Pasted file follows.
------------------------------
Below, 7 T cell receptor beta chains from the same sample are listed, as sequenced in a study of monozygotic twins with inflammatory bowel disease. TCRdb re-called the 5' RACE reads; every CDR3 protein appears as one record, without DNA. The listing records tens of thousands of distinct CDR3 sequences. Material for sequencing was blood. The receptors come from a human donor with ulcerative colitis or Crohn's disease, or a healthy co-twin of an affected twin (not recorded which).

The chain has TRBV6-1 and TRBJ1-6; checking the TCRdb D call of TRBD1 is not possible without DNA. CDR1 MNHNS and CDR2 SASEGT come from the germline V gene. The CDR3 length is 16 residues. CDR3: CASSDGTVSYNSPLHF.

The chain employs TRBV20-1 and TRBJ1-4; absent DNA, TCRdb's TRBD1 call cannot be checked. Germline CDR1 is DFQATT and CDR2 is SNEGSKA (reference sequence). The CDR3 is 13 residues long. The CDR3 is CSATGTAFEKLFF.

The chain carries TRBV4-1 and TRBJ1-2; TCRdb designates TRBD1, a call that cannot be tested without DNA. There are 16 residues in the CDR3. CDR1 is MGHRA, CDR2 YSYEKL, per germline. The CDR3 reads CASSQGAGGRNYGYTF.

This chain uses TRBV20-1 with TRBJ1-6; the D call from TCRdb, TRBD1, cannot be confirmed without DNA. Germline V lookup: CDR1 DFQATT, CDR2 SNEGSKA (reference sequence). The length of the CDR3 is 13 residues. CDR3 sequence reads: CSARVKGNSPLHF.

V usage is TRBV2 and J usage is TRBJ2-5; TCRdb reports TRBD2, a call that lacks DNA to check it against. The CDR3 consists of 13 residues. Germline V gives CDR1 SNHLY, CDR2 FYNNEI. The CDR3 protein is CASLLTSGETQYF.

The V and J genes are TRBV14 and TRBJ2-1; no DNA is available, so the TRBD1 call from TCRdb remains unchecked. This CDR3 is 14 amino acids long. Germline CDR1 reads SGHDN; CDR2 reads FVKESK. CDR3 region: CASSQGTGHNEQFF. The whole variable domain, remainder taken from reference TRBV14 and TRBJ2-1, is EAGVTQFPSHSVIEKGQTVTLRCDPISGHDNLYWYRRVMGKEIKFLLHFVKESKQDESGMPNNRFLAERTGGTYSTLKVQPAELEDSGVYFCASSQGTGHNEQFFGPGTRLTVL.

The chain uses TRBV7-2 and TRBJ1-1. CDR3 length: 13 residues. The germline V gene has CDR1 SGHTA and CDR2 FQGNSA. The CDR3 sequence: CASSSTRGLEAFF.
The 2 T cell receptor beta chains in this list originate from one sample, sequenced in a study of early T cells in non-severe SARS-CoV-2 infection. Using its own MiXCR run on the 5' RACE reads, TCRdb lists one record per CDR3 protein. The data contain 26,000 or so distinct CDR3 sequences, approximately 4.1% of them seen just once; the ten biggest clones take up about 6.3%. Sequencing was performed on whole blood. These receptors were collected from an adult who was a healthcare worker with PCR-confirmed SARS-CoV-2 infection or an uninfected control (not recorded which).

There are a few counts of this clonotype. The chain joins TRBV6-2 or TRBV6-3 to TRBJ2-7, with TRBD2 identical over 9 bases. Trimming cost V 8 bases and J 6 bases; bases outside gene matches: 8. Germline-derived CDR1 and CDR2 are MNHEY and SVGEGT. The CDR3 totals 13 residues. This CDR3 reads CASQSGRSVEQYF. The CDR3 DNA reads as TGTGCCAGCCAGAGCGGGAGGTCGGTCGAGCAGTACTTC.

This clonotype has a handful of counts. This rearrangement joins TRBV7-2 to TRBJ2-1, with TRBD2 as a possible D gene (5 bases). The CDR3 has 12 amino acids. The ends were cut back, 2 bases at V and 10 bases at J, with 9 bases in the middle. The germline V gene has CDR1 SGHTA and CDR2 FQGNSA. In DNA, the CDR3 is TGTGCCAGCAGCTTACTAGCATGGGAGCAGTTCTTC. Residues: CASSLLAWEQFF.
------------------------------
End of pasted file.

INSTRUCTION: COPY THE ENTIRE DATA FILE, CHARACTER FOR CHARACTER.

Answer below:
Below, 7 T cell receptor beta chains from the same sample are listed, as sequenced in a study of monozygotic twins with inflammatory bowel disease. TCRdb re-called the 5' RACE reads; every CDR3 protein appears as one record, without DNA. The listing records tens of thousands of distinct CDR3 sequences. Material for sequencing was blood. The receptors come from a human donor with ulcerative colitis or Crohn's disease, or a healthy co-twin of an affected twin (not recorded which).

The chain has TRBV6-1 and TRBJ1-6; checking the TCRdb D call of TRBD1 is not possible without DNA. CDR1 MNHNS and CDR2 SASEGT come from the germline V gene. The CDR3 length is 16 residues. CDR3: CASSDGTVSYNSPLHF.

The chain employs TRBV20-1 and TRBJ1-4; absent DNA, TCRdb's TRBD1 call cannot be checked. Germline CDR1 is DFQATT and CDR2 is SNEGSKA (reference sequence). The CDR3 is 13 residues long. The CDR3 is CSATGTAFEKLFF.

The chain carries TRBV4-1 and TRBJ1-2; TCRdb designates TRBD1, a call that cannot be tested without DNA. There are 16 residues in the CDR3. CDR1 is MGHRA, CDR2 YSYEKL, per germline. The CDR3 reads CASSQGAGGRNYGYTF.

This chain uses TRBV20-1 with TRBJ1-6; the D call from TCRdb, TRBD1, cannot be confirmed without DNA. Germline V lookup: CDR1 DFQATT, CDR2 SNEGSKA (reference sequence). The length of the CDR3 is 13 residues. CDR3 sequence reads: CSARVKGNSPLHF.

V usage is TRBV2 and J usage is TRBJ2-5; TCRdb reports TRBD2, a call that lacks DNA to check it against. The CDR3 consists of 13 residues. Germline V gives CDR1 SNHLY, CDR2 FYNNEI. The CDR3 protein is CASLLTSGETQYF.

The V and J genes are TRBV14 and TRBJ2-1; no DNA is available, so the TRBD1 call from TCRdb remains unchecked. This CDR3 is 14 amino acids long. Germline CDR1 reads SGHDN; CDR2 reads FVKESK. CDR3 region: CASSQGTGHNEQFF. The whole variable domain, remainder taken from reference TRBV14 and TRBJ2-1, is EAGVTQFPSHSVIEKGQTVTLRCDPISGHDNLYWYRRVMGKEIKFLLHFVKESKQDESGMPNNRFLAERTGGTYSTLKVQPAELEDSGVYFCASSQGTGHNEQFFGPGTRLTVL.

The chain uses TRBV7-2 and TRBJ1-1. CDR3 length: 13 residues. The germline V gene has CDR1 SGHTA and CDR2 FQGNSA. The CDR3 sequence: CASSSTRGLEAFF.
The 2 T cell receptor beta chains in this list originate from one sample, sequenced in a study of early T cells in non-severe SARS-CoV-2 infection. Using its own MiXCR run on the 5' RACE reads, TCRdb lists one record per CDR3 protein. The data contain 26,000 or so distinct CDR3 sequences, approximately 4.1% of them seen just once; the ten biggest clones take up about 6.3%. Sequencing was performed on whole blood. These receptors were collected from an adult who was a healthcare worker with PCR-confirmed SARS-CoV-2 infection or an uninfected control (not recorded which).

There are a few counts of this clonotype. The chain joins TRBV6-2 or TRBV6-3 to TRBJ2-7, with TRBD2 identical over 9 bases. Trimming cost V 8 bases and J 6 bases; bases outside gene matches: 8. Germline-derived CDR1 and CDR2 are MNHEY and SVGEGT. The CDR3 totals 13 residues. This CDR3 reads CASQSGRSVEQYF. The CDR3 DNA reads as TGTGCCAGCCAGAGCGGGAGGTCGGTCGAGCAGTACTTC.

This clonotype has a handful of counts. This rearrangement joins TRBV7-2 to TRBJ2-1, with TRBD2 as a possible D gene (5 bases). The CDR3 has 12 amino acids. The ends were cut back, 2 bases at V and 10 bases at J, with 9 bases in the middle. The germline V gene has CDR1 SGHTA and CDR2 FQGNSA. In DNA, the CDR3 is TGTGCCAGCAGCTTACTAGCATGGGAGCAGTTCTTC. Residues: CASSLLAWEQFF.